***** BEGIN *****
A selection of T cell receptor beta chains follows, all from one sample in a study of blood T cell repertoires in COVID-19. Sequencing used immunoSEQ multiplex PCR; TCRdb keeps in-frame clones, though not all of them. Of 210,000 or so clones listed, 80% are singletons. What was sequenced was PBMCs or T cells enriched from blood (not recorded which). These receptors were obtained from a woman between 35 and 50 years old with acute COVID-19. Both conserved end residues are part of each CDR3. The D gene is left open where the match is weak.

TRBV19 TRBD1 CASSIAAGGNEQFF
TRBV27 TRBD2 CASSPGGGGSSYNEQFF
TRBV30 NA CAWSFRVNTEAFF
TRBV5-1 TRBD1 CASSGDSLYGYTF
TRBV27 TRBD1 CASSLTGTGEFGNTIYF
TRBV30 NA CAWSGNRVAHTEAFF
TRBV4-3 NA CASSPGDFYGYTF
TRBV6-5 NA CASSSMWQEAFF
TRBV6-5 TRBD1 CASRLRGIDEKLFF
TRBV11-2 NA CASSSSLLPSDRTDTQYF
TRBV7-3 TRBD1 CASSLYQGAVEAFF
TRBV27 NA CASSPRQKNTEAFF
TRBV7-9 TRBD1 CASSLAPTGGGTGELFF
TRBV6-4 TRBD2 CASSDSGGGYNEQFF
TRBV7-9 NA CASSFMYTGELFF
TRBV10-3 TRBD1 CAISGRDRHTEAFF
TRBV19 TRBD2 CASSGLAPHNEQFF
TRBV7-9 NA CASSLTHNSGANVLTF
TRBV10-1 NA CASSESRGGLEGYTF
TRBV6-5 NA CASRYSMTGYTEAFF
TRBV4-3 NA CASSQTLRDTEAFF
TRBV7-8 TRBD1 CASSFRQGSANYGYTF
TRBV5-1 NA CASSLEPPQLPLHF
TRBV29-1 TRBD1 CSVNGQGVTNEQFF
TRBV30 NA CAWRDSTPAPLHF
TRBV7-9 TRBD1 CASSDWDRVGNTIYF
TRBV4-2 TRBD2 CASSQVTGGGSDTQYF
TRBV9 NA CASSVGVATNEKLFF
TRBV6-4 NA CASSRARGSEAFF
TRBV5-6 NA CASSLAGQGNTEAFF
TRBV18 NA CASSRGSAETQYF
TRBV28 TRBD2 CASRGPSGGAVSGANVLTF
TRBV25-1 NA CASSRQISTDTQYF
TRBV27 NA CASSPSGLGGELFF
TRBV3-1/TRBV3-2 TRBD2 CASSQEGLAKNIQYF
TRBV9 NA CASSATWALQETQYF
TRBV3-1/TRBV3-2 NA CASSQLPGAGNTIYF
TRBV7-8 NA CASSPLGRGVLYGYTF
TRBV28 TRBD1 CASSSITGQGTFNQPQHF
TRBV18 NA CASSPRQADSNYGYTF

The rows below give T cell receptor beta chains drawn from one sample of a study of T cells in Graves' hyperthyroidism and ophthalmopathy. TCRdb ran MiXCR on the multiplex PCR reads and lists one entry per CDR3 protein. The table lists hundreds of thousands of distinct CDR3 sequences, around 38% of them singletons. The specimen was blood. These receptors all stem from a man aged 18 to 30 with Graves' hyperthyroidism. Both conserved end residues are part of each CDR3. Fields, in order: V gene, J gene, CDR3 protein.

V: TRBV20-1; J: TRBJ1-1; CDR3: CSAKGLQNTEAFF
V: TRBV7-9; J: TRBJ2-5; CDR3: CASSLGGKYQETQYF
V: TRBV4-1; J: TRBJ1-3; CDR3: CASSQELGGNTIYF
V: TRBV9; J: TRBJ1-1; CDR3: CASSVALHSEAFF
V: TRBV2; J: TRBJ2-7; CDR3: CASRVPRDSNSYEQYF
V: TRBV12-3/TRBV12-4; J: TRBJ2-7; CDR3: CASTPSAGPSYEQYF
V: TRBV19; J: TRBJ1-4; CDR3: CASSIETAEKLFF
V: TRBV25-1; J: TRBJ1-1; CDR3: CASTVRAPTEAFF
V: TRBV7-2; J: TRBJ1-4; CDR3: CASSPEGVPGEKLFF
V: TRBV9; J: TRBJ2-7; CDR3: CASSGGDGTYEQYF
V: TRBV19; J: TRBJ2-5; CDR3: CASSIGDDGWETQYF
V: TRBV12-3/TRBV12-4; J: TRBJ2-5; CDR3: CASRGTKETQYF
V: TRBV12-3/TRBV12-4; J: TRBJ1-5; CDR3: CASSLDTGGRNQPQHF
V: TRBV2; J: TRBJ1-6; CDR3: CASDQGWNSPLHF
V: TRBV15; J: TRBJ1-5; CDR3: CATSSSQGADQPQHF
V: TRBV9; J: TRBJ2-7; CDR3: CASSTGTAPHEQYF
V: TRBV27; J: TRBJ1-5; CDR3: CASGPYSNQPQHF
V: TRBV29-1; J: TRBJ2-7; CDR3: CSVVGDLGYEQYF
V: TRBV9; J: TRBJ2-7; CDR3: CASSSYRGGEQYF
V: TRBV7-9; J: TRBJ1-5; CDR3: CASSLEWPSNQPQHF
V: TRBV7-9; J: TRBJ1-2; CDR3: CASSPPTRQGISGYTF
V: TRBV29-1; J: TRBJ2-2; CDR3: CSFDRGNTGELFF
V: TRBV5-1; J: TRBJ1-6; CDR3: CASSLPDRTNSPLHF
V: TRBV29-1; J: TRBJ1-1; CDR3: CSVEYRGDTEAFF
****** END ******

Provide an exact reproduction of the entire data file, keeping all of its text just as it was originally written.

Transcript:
A selection of T cell receptor beta chains follows, all from one sample in a study of blood T cell repertoires in COVID-19. Sequencing used immunoSEQ multiplex PCR; TCRdb keeps in-frame clones, though not all of them. Of 210,000 or so clones listed, 80% are singletons. What was sequenced was PBMCs or T cells enriched from blood (not recorded which). These receptors were obtained from a woman between 35 and 50 years old with acute COVID-19. Both conserved end residues are part of each CDR3. The D gene is left open where the match is weak.

TRBV19 TRBD1 CASSIAAGGNEQFF
TRBV27 TRBD2 CASSPGGGGSSYNEQFF
TRBV30 NA CAWSFRVNTEAFF
TRBV5-1 TRBD1 CASSGDSLYGYTF
TRBV27 TRBD1 CASSLTGTGEFGNTIYF
TRBV30 NA CAWSGNRVAHTEAFF
TRBV4-3 NA CASSPGDFYGYTF
TRBV6-5 NA CASSSMWQEAFF
TRBV6-5 TRBD1 CASRLRGIDEKLFF
TRBV11-2 NA CASSSSLLPSDRTDTQYF
TRBV7-3 TRBD1 CASSLYQGAVEAFF
TRBV27 NA CASSPRQKNTEAFF
TRBV7-9 TRBD1 CASSLAPTGGGTGELFF
TRBV6-4 TRBD2 CASSDSGGGYNEQFF
TRBV7-9 NA CASSFMYTGELFF
TRBV10-3 TRBD1 CAISGRDRHTEAFF
TRBV19 TRBD2 CASSGLAPHNEQFF
TRBV7-9 NA CASSLTHNSGANVLTF
TRBV10-1 NA CASSESRGGLEGYTF
TRBV6-5 NA CASRYSMTGYTEAFF
TRBV4-3 NA CASSQTLRDTEAFF
TRBV7-8 TRBD1 CASSFRQGSANYGYTF
TRBV5-1 NA CASSLEPPQLPLHF
TRBV29-1 TRBD1 CSVNGQGVTNEQFF
TRBV30 NA CAWRDSTPAPLHF
TRBV7-9 TRBD1 CASSDWDRVGNTIYF
TRBV4-2 TRBD2 CASSQVTGGGSDTQYF
TRBV9 NA CASSVGVATNEKLFF
TRBV6-4 NA CASSRARGSEAFF
TRBV5-6 NA CASSLAGQGNTEAFF
TRBV18 NA CASSRGSAETQYF
TRBV28 TRBD2 CASRGPSGGAVSGANVLTF
TRBV25-1 NA CASSRQISTDTQYF
TRBV27 NA CASSPSGLGGELFF
TRBV3-1/TRBV3-2 TRBD2 CASSQEGLAKNIQYF
TRBV9 NA CASSATWALQETQYF
TRBV3-1/TRBV3-2 NA CASSQLPGAGNTIYF
TRBV7-8 NA CASSPLGRGVLYGYTF
TRBV28 TRBD1 CASSSITGQGTFNQPQHF
TRBV18 NA CASSPRQADSNYGYTF

The rows below give T cell receptor beta chains drawn from one sample of a study of T cells in Graves' hyperthyroidism and ophthalmopathy. TCRdb ran MiXCR on the multiplex PCR reads and lists one entry per CDR3 protein. The table lists hundreds of thousands of distinct CDR3 sequences, around 38% of them singletons. The specimen was blood. These receptors all stem from a man aged 18 to 30 with Graves' hyperthyroidism. Both conserved end residues are part of each CDR3. Fields, in order: V gene, J gene, CDR3 protein.

V: TRBV20-1; J: TRBJ1-1; CDR3: CSAKGLQNTEAFF
V: TRBV7-9; J: TRBJ2-5; CDR3: CASSLGGKYQETQYF
V: TRBV4-1; J: TRBJ1-3; CDR3: CASSQELGGNTIYF
V: TRBV9; J: TRBJ1-1; CDR3: CASSVALHSEAFF
V: TRBV2; J: TRBJ2-7; CDR3: CASRVPRDSNSYEQYF
V: TRBV12-3/TRBV12-4; J: TRBJ2-7; CDR3: CASTPSAGPSYEQYF
V: TRBV19; J: TRBJ1-4; CDR3: CASSIETAEKLFF
V: TRBV25-1; J: TRBJ1-1; CDR3: CASTVRAPTEAFF
V: TRBV7-2; J: TRBJ1-4; CDR3: CASSPEGVPGEKLFF
V: TRBV9; J: TRBJ2-7; CDR3: CASSGGDGTYEQYF
V: TRBV19; J: TRBJ2-5; CDR3: CASSIGDDGWETQYF
V: TRBV12-3/TRBV12-4; J: TRBJ2-5; CDR3: CASRGTKETQYF
V: TRBV12-3/TRBV12-4; J: TRBJ1-5; CDR3: CASSLDTGGRNQPQHF
V: TRBV2; J: TRBJ1-6; CDR3: CASDQGWNSPLHF
V: TRBV15; J: TRBJ1-5; CDR3: CATSSSQGADQPQHF
V: TRBV9; J: TRBJ2-7; CDR3: CASSTGTAPHEQYF
V: TRBV27; J: TRBJ1-5; CDR3: CASGPYSNQPQHF
V: TRBV29-1; J: TRBJ2-7; CDR3: CSVVGDLGYEQYF
V: TRBV9; J: TRBJ2-7; CDR3: CASSSYRGGEQYF
V: TRBV7-9; J: TRBJ1-5; CDR3: CASSLEWPSNQPQHF
V: TRBV7-9; J: TRBJ1-2; CDR3: CASSPPTRQGISGYTF
V: TRBV29-1; J: TRBJ2-2; CDR3: CSFDRGNTGELFF
V: TRBV5-1; J: TRBJ1-6; CDR3: CASSLPDRTNSPLHF
V: TRBV29-1; J: TRBJ1-1; CDR3: CSVEYRGDTEAFF